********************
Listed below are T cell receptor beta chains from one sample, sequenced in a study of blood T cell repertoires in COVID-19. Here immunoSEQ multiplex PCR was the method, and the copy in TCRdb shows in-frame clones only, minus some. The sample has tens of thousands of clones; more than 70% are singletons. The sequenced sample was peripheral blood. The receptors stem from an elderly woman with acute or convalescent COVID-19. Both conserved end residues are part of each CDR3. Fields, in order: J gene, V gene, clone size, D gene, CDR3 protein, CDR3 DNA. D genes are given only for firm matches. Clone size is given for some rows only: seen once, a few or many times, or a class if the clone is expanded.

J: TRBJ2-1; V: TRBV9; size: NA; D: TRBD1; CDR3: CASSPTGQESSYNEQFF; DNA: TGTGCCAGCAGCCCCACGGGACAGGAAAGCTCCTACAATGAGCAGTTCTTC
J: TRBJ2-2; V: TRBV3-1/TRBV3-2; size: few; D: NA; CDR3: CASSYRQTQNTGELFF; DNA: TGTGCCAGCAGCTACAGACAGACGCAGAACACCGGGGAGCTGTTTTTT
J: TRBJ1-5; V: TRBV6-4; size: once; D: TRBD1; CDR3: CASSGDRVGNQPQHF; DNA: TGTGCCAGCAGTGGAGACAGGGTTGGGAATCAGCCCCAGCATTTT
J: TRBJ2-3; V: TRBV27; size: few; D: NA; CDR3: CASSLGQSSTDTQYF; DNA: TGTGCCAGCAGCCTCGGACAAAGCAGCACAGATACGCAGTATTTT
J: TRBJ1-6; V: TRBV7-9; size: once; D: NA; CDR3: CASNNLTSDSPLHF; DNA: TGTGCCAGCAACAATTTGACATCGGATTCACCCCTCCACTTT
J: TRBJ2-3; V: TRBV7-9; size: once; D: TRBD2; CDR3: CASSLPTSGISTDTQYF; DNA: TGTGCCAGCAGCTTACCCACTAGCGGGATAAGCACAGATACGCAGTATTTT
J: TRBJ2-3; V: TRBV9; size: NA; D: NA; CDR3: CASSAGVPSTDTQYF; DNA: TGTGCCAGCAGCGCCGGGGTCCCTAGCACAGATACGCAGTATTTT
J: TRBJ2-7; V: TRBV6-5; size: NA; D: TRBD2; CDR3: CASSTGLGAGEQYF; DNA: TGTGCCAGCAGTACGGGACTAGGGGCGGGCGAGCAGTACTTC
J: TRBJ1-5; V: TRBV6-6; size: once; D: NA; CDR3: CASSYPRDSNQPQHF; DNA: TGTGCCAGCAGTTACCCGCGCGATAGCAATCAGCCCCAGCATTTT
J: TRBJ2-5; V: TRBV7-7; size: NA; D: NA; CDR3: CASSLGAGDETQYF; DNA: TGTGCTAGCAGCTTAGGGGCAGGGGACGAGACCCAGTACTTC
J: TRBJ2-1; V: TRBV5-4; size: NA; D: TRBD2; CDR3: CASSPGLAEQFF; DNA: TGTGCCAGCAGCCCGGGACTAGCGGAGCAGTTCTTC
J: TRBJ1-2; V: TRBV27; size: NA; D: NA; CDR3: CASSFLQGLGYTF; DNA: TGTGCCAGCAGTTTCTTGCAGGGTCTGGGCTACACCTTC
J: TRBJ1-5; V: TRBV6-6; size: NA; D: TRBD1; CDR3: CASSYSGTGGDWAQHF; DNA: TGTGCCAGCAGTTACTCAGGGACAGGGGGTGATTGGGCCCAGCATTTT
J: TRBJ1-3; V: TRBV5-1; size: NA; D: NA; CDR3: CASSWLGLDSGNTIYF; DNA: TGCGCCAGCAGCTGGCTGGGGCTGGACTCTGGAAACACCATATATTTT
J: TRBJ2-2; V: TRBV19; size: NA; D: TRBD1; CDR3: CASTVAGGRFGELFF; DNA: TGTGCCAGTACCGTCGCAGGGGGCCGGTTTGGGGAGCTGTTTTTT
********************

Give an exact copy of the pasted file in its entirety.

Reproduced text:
Listed below are T cell receptor beta chains from one sample, sequenced in a study of blood T cell repertoires in COVID-19. Here immunoSEQ multiplex PCR was the method, and the copy in TCRdb shows in-frame clones only, minus some. The sample has tens of thousands of clones; more than 70% are singletons. The sequenced sample was peripheral blood. The receptors stem from an elderly woman with acute or convalescent COVID-19. Both conserved end residues are part of each CDR3. Fields, in order: J gene, V gene, clone size, D gene, CDR3 protein, CDR3 DNA. D genes are given only for firm matches. Clone size is given for some rows only: seen once, a few or many times, or a class if the clone is expanded.

J: TRBJ2-1; V: TRBV9; size: NA; D: TRBD1; CDR3: CASSPTGQESSYNEQFF; DNA: TGTGCCAGCAGCCCCACGGGACAGGAAAGCTCCTACAATGAGCAGTTCTTC
J: TRBJ2-2; V: TRBV3-1/TRBV3-2; size: few; D: NA; CDR3: CASSYRQTQNTGELFF; DNA: TGTGCCAGCAGCTACAGACAGACGCAGAACACCGGGGAGCTGTTTTTT
J: TRBJ1-5; V: TRBV6-4; size: once; D: TRBD1; CDR3: CASSGDRVGNQPQHF; DNA: TGTGCCAGCAGTGGAGACAGGGTTGGGAATCAGCCCCAGCATTTT
J: TRBJ2-3; V: TRBV27; size: few; D: NA; CDR3: CASSLGQSSTDTQYF; DNA: TGTGCCAGCAGCCTCGGACAAAGCAGCACAGATACGCAGTATTTT
J: TRBJ1-6; V: TRBV7-9; size: once; D: NA; CDR3: CASNNLTSDSPLHF; DNA: TGTGCCAGCAACAATTTGACATCGGATTCACCCCTCCACTTT
J: TRBJ2-3; V: TRBV7-9; size: once; D: TRBD2; CDR3: CASSLPTSGISTDTQYF; DNA: TGTGCCAGCAGCTTACCCACTAGCGGGATAAGCACAGATACGCAGTATTTT
J: TRBJ2-3; V: TRBV9; size: NA; D: NA; CDR3: CASSAGVPSTDTQYF; DNA: TGTGCCAGCAGCGCCGGGGTCCCTAGCACAGATACGCAGTATTTT
J: TRBJ2-7; V: TRBV6-5; size: NA; D: TRBD2; CDR3: CASSTGLGAGEQYF; DNA: TGTGCCAGCAGTACGGGACTAGGGGCGGGCGAGCAGTACTTC
J: TRBJ1-5; V: TRBV6-6; size: once; D: NA; CDR3: CASSYPRDSNQPQHF; DNA: TGTGCCAGCAGTTACCCGCGCGATAGCAATCAGCCCCAGCATTTT
J: TRBJ2-5; V: TRBV7-7; size: NA; D: NA; CDR3: CASSLGAGDETQYF; DNA: TGTGCTAGCAGCTTAGGGGCAGGGGACGAGACCCAGTACTTC
J: TRBJ2-1; V: TRBV5-4; size: NA; D: TRBD2; CDR3: CASSPGLAEQFF; DNA: TGTGCCAGCAGCCCGGGACTAGCGGAGCAGTTCTTC
J: TRBJ1-2; V: TRBV27; size: NA; D: NA; CDR3: CASSFLQGLGYTF; DNA: TGTGCCAGCAGTTTCTTGCAGGGTCTGGGCTACACCTTC
J: TRBJ1-5; V: TRBV6-6; size: NA; D: TRBD1; CDR3: CASSYSGTGGDWAQHF; DNA: TGTGCCAGCAGTTACTCAGGGACAGGGGGTGATTGGGCCCAGCATTTT
J: TRBJ1-3; V: TRBV5-1; size: NA; D: NA; CDR3: CASSWLGLDSGNTIYF; DNA: TGCGCCAGCAGCTGGCTGGGGCTGGACTCTGGAAACACCATATATTTT
J: TRBJ2-2; V: TRBV19; size: NA; D: TRBD1; CDR3: CASTVAGGRFGELFF; DNA: TGTGCCAGTACCGTCGCAGGGGGCCGGTTTGGGGAGCTGTTTTTT